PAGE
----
Parishads: Srila Gopal Guru Goswami

by Srila Bhakti Ballabh Tirtha Maharaja

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Gopal Guru Goswami was born in an Orissan Brahmin family. His father’s name was Murari Pandit. His mother’s name is unknown. While still a child, he had the opportunity to serve Mahaprabhu through Govinda, the Lord’s servant. His original name was Makaradhvaja Pandit, but Mahaprabhu used to affectionately call him Gopal. His name is found in neither the Chaitanya Charitamrita nor the Chaitanya Bhagavat.

He was initiated by Vakresvara Pandit, one of the Lord’s close associates living in Jagannath Puri. [FN. See vol. 1, chapter 16] This is confirmed in the book Vakresvara-carita, where the following passage is found:

There are five branches in the lineage descending from Vakresvara Pandit--those coming from Chandrasekhara, Shankararanya Acharya, Govindananda, Devananda and Gopal Guru, whose qualities are beyond description.

From the book Guru-pranai, which is published by the Radhakanta Math, we learn that Gopal Guru Goswami’s identity in Vraja-lila was as the sakhi Maïjumedha.

How He Got the Name Gopal Guru

There is a legend surrounding the addition of the word guru to his name. There was once a devotee in Puri who was particularly attached to the chanting of the Holy Names. As a matter of fact, the chanting had become automatic for him, so that his tongue muttered the names incessantly. One day Gopal Guru saw this devotee on his way to the toilet, holding his tongue between his fingers because he did not wish to chant the Holy Name while engaged in an impure act. Gopal Guru was just a lad, but he was able to understand why the devotee was doing this and he said to him, “What are you doing? Don’t you know that there are no regulations governing the time and place for chanting the Holy Name? One should chant the Name in all times and circumstances, pure or impure. If you were not able to chant while defecating, how would you be able to have an auspicious death, should death suddenly come upon him at that time?”

Mahaprabhu overheard Gopal sharing this wisdom with the Vaishnava and was very impressed and he announced to all his devotees that Gopal was doing the work of a guru. From that day on, the young Makaradhvaja Pandit was known as Gopal Guru. Because he both preached and practiced, he was factually acting as an acharya or guru.

It did not take long for his fame to spread through the Vaishnava world. Abhiram Thakur had the reputation of being able to verify whether a stone was a real Vishnushila or Shalagrama shila by paying his obeisances to it. If not real, it would crack or turn into dust. Only a pure Vaishnava would be able to tolerate his obeisances, otherwise they could prove fatal. When the Vaishnavas heard that Abhiram Thakur had come to Puri to test Gopal Guru, they were anxious for the boy due to their affection for him. Mahaprabhu realized that everyone was troubled and so he placed his foot on Gopal’s forehead, thus creating the distinctive tilaka marking which is used by those in Gopal Guru’s spiritual lineage. Gopal was still frightened and sat in the Lord’s lap for protection. Thus Abhiram’s obeisances did him no harm.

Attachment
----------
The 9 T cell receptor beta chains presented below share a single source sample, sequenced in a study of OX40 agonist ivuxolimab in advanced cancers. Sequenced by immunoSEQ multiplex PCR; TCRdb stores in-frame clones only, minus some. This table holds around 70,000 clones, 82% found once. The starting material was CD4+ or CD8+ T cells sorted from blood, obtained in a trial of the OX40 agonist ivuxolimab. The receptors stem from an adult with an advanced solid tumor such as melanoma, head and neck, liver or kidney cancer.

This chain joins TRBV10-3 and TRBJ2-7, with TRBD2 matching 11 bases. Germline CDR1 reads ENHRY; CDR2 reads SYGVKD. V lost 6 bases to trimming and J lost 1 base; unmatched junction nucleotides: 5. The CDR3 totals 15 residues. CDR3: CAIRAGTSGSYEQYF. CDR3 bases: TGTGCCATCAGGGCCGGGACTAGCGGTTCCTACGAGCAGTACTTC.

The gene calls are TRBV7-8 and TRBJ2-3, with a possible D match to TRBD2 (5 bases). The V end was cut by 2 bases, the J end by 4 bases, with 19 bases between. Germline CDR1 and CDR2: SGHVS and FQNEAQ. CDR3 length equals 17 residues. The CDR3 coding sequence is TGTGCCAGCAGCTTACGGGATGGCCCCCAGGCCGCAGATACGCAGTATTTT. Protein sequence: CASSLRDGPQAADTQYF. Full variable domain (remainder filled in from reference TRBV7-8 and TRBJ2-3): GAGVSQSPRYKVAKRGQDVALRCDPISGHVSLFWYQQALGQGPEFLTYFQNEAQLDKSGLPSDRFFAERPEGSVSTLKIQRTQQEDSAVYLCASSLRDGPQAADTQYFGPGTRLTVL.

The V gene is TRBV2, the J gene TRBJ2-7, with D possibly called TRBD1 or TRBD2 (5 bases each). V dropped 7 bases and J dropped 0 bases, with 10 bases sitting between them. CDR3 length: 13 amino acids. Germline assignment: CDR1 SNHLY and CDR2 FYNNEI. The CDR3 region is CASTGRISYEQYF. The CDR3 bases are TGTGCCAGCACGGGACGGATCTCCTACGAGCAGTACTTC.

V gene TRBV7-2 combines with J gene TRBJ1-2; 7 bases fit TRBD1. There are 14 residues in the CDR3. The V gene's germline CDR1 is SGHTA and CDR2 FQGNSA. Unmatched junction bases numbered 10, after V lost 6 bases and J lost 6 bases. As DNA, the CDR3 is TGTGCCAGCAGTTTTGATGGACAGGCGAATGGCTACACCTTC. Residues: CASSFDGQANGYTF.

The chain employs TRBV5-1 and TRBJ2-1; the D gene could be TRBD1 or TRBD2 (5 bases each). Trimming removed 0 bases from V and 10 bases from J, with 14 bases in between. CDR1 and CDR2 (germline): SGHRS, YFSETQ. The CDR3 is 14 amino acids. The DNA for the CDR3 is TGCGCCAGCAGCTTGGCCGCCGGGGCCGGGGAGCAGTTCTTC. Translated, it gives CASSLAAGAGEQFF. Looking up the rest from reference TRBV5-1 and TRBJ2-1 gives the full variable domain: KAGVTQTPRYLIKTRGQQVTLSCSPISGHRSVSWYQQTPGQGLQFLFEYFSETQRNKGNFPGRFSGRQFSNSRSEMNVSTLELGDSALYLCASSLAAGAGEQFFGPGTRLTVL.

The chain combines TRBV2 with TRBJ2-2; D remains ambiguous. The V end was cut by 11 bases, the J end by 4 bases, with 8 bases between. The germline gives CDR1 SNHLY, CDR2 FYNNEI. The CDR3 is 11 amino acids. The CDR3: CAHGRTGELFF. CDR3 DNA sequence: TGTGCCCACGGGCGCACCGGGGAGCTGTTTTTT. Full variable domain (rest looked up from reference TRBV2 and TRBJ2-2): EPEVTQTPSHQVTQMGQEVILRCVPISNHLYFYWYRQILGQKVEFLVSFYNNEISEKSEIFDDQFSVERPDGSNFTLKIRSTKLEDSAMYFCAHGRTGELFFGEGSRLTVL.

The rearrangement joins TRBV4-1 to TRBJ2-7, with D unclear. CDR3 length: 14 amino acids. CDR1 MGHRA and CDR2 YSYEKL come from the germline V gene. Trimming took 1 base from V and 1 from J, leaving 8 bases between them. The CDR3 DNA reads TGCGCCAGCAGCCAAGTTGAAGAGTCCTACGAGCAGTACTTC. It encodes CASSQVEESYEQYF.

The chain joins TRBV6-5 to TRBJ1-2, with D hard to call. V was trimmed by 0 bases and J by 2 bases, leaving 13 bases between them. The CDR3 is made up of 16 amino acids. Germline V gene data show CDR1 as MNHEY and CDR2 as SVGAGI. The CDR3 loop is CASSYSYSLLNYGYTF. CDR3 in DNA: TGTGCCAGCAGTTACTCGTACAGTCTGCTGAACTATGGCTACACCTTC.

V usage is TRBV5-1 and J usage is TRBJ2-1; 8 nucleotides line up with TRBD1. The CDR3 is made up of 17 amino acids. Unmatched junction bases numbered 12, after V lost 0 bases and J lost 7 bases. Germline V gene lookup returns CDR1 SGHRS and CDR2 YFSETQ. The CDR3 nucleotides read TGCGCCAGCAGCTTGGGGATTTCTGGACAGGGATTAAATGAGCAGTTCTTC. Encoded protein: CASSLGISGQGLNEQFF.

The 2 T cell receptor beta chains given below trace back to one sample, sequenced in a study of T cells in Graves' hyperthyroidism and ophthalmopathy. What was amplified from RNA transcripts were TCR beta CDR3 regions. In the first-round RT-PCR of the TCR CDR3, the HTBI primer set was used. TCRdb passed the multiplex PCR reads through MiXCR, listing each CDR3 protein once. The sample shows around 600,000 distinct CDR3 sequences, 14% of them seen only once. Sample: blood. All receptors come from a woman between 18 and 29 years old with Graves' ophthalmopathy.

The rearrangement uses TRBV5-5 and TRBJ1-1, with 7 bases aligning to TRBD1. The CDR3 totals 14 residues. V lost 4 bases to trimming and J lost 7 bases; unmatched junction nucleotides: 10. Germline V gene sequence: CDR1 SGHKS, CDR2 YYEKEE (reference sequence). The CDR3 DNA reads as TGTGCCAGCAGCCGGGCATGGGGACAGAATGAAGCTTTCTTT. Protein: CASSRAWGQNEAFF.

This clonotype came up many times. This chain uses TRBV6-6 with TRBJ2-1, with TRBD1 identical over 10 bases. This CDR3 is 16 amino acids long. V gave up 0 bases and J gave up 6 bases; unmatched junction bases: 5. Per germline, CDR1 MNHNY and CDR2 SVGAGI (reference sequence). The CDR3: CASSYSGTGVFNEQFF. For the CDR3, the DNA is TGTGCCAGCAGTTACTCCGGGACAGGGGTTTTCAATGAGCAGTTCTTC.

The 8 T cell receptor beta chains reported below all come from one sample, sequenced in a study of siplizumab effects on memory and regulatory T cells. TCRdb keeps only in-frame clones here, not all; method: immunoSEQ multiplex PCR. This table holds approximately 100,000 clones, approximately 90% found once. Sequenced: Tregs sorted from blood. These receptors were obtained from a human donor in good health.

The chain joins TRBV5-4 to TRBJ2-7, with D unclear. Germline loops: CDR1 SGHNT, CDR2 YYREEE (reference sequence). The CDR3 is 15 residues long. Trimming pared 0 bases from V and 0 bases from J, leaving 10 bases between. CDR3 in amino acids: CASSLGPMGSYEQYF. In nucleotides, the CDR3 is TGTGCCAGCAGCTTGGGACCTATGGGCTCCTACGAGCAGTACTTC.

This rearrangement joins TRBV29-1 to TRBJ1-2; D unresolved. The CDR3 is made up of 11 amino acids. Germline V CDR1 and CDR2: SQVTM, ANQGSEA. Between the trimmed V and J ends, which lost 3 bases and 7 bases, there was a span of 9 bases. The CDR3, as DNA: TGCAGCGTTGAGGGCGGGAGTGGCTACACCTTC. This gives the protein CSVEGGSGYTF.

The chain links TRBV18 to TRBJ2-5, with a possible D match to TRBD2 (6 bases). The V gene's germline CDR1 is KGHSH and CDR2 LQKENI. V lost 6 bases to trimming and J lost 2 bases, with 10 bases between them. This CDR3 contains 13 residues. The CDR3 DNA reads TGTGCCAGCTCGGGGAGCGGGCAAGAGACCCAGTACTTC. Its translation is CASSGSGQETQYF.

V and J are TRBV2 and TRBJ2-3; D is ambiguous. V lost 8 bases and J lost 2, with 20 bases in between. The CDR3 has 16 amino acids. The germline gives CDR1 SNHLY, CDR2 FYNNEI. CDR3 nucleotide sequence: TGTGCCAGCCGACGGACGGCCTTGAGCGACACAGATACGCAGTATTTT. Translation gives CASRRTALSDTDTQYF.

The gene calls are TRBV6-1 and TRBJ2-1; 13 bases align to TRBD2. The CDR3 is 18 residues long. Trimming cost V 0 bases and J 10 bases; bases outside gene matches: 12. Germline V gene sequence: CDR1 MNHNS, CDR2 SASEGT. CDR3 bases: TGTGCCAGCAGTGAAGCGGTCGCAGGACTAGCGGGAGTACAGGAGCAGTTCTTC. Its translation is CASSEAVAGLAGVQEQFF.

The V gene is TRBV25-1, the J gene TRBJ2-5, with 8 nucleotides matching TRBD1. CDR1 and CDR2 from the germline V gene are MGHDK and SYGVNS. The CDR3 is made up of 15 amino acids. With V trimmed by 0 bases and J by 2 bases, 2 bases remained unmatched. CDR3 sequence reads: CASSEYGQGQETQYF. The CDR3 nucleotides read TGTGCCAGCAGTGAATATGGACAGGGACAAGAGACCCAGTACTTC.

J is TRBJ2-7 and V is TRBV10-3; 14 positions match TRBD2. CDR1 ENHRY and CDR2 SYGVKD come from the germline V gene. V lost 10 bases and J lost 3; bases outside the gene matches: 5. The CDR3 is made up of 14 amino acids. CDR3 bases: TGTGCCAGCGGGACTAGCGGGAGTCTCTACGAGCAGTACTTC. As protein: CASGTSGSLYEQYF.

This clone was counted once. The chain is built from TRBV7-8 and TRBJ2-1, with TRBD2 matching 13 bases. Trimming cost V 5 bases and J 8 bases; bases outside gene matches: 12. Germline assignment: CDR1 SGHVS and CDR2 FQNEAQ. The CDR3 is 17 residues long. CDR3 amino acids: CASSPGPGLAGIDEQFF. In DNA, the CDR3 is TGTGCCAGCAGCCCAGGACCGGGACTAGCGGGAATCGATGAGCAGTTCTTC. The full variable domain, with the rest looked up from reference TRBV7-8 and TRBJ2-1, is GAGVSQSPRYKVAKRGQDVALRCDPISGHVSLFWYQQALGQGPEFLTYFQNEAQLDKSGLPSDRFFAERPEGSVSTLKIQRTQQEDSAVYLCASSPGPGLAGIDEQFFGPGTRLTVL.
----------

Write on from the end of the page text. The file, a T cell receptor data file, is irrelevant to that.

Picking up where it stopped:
The Service of Radhakanta Deva

Maharaj Prataparudra’s father Purushottam Deva brought several deities back from Kaïci with him after defeating that city’s king. Among these deities was the murti of Radhakanta. This deity was first placed in a small temple on the northwestern corner of Jagannath’s Chatrabhoga temple, but later, Prataparudra’s guru Kashi Mishra asked to be given the deity for his personal service. Kashi Mishra had bequeathed everything he possessed to Mahaprabhu as he had no children of his own. Mahaprabhu then gave the service of Radhakanta, his temple and the surrounding gardens, etc., to Gopal Guru. His guru, Vakresvara Pandit, himself never sat on the gadi, i.e., never acted as acharya, at Radhakanta Math. Rather, he stayed absorbed in kirtan and dancing in the company of Mahaprabhu.

The tithi marking Mahaprabhu’s bestowal of Radhakanta’s service on Gopal Guru is celebrated on the Shukla Dvadashi of Magh. On this day, he also gave him the post of first acharya of the Radhakanta Math and the occasion is marked annually by an abhishek of the present-day abbot of the Math.

Srila Bhaktivinoda Thakur has written the following about Gopal Guru Goswami: “Vakresvara Pandit’s disciple Gopal Guru Goswami is currently abbot of Mahaprabhu’s own math in the house of Kashi Mishra in Purushottam. He has completely memorized the teachings of Sri Svarupa Damodar Goswami.”
(Jaiva Dharma)

Svarupa Damodar’s method of worshiping in the madhura-rasa was spread through the world through two different lines: one through Raghunath Das Goswami which was carried through Krishna Das Kaviraj Goswami, the other through Vakresvara Pandit and Gopal Guru Goswami. Gopal Guru wrote two books on the subject, Smarana-krama-paddhati (“A guidebook to the steps to remembering”) or Seva-smarana-paddhati (“A guidebook to remembering and service”) and Gaura-govindarcana-paddhati (“A guidebook to Gaura-Govinda’s deity worship”).

From the time of Gopal Guru, Kashi Mishra’s house was known as Radhakanta Math. During Kashi Mishra’s lifetime, there was only a single deity of Krishna. From the time of Gopal Guru, a deity of Radha was placed at Radhakanta’s left side and a deity of Lalita on his right. Deities of Gauranga and Nityananda were also installed. The temple buildings were repaired and enlarged during this time, between 1538 and 1548 AD.